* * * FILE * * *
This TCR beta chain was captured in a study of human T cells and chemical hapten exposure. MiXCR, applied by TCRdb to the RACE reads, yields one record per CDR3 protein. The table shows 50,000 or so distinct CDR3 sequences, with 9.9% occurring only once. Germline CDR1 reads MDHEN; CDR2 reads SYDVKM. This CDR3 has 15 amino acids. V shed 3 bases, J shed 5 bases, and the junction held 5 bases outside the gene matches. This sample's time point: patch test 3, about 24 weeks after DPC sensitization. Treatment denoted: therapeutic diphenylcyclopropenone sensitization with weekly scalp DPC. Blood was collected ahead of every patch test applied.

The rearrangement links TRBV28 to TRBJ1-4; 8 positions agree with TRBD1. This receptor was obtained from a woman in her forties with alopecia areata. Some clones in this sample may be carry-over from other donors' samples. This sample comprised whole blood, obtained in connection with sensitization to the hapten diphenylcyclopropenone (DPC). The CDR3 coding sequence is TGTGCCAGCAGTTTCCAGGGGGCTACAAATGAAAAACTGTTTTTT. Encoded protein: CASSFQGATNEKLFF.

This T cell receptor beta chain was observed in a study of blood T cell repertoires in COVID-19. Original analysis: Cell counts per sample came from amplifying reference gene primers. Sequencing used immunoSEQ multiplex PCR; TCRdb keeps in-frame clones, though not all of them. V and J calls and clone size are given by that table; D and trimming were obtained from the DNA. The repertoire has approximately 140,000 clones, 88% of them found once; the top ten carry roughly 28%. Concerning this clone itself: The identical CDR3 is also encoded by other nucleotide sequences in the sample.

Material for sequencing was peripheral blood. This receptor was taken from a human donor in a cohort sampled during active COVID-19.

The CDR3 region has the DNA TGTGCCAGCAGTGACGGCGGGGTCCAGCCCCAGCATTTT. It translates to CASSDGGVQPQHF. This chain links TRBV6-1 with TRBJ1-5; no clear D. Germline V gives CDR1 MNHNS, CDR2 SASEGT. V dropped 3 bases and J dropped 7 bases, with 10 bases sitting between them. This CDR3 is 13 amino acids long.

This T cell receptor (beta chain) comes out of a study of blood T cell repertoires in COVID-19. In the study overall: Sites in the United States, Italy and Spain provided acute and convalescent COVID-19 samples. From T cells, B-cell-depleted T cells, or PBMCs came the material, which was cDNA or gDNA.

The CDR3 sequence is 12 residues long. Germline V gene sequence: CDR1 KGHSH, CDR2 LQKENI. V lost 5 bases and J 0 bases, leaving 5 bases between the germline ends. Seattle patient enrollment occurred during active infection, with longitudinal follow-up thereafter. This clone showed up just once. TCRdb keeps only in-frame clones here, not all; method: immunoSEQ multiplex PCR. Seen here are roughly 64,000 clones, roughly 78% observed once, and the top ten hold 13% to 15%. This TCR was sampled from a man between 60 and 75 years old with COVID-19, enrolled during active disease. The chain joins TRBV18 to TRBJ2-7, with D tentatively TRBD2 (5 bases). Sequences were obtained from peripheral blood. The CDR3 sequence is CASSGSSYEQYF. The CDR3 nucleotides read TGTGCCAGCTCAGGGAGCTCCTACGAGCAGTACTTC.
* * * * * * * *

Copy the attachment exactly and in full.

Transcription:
This TCR beta chain was captured in a study of human T cells and chemical hapten exposure. MiXCR, applied by TCRdb to the RACE reads, yields one record per CDR3 protein. The table shows 50,000 or so distinct CDR3 sequences, with 9.9% occurring only once. Germline CDR1 reads MDHEN; CDR2 reads SYDVKM. This CDR3 has 15 amino acids. V shed 3 bases, J shed 5 bases, and the junction held 5 bases outside the gene matches. This sample's time point: patch test 3, about 24 weeks after DPC sensitization. Treatment denoted: therapeutic diphenylcyclopropenone sensitization with weekly scalp DPC. Blood was collected ahead of every patch test applied.

The rearrangement links TRBV28 to TRBJ1-4; 8 positions agree with TRBD1. This receptor was obtained from a woman in her forties with alopecia areata. Some clones in this sample may be carry-over from other donors' samples. This sample comprised whole blood, obtained in connection with sensitization to the hapten diphenylcyclopropenone (DPC). The CDR3 coding sequence is TGTGCCAGCAGTTTCCAGGGGGCTACAAATGAAAAACTGTTTTTT. Encoded protein: CASSFQGATNEKLFF.

This T cell receptor beta chain was observed in a study of blood T cell repertoires in COVID-19. Original analysis: Cell counts per sample came from amplifying reference gene primers. Sequencing used immunoSEQ multiplex PCR; TCRdb keeps in-frame clones, though not all of them. V and J calls and clone size are given by that table; D and trimming were obtained from the DNA. The repertoire has approximately 140,000 clones, 88% of them found once; the top ten carry roughly 28%. Concerning this clone itself: The identical CDR3 is also encoded by other nucleotide sequences in the sample.

Material for sequencing was peripheral blood. This receptor was taken from a human donor in a cohort sampled during active COVID-19.

The CDR3 region has the DNA TGTGCCAGCAGTGACGGCGGGGTCCAGCCCCAGCATTTT. It translates to CASSDGGVQPQHF. This chain links TRBV6-1 with TRBJ1-5; no clear D. Germline V gives CDR1 MNHNS, CDR2 SASEGT. V dropped 3 bases and J dropped 7 bases, with 10 bases sitting between them. This CDR3 is 13 amino acids long.

This T cell receptor (beta chain) comes out of a study of blood T cell repertoires in COVID-19. In the study overall: Sites in the United States, Italy and Spain provided acute and convalescent COVID-19 samples. From T cells, B-cell-depleted T cells, or PBMCs came the material, which was cDNA or gDNA.

The CDR3 sequence is 12 residues long. Germline V gene sequence: CDR1 KGHSH, CDR2 LQKENI. V lost 5 bases and J 0 bases, leaving 5 bases between the germline ends. Seattle patient enrollment occurred during active infection, with longitudinal follow-up thereafter. This clone showed up just once. TCRdb keeps only in-frame clones here, not all; method: immunoSEQ multiplex PCR. Seen here are roughly 64,000 clones, roughly 78% observed once, and the top ten hold 13% to 15%. This TCR was sampled from a man between 60 and 75 years old with COVID-19, enrolled during active disease. The chain joins TRBV18 to TRBJ2-7, with D tentatively TRBD2 (5 bases). Sequences were obtained from peripheral blood. The CDR3 sequence is CASSGSSYEQYF. The CDR3 nucleotides read TGTGCCAGCTCAGGGAGCTCCTACGAGCAGTACTTC.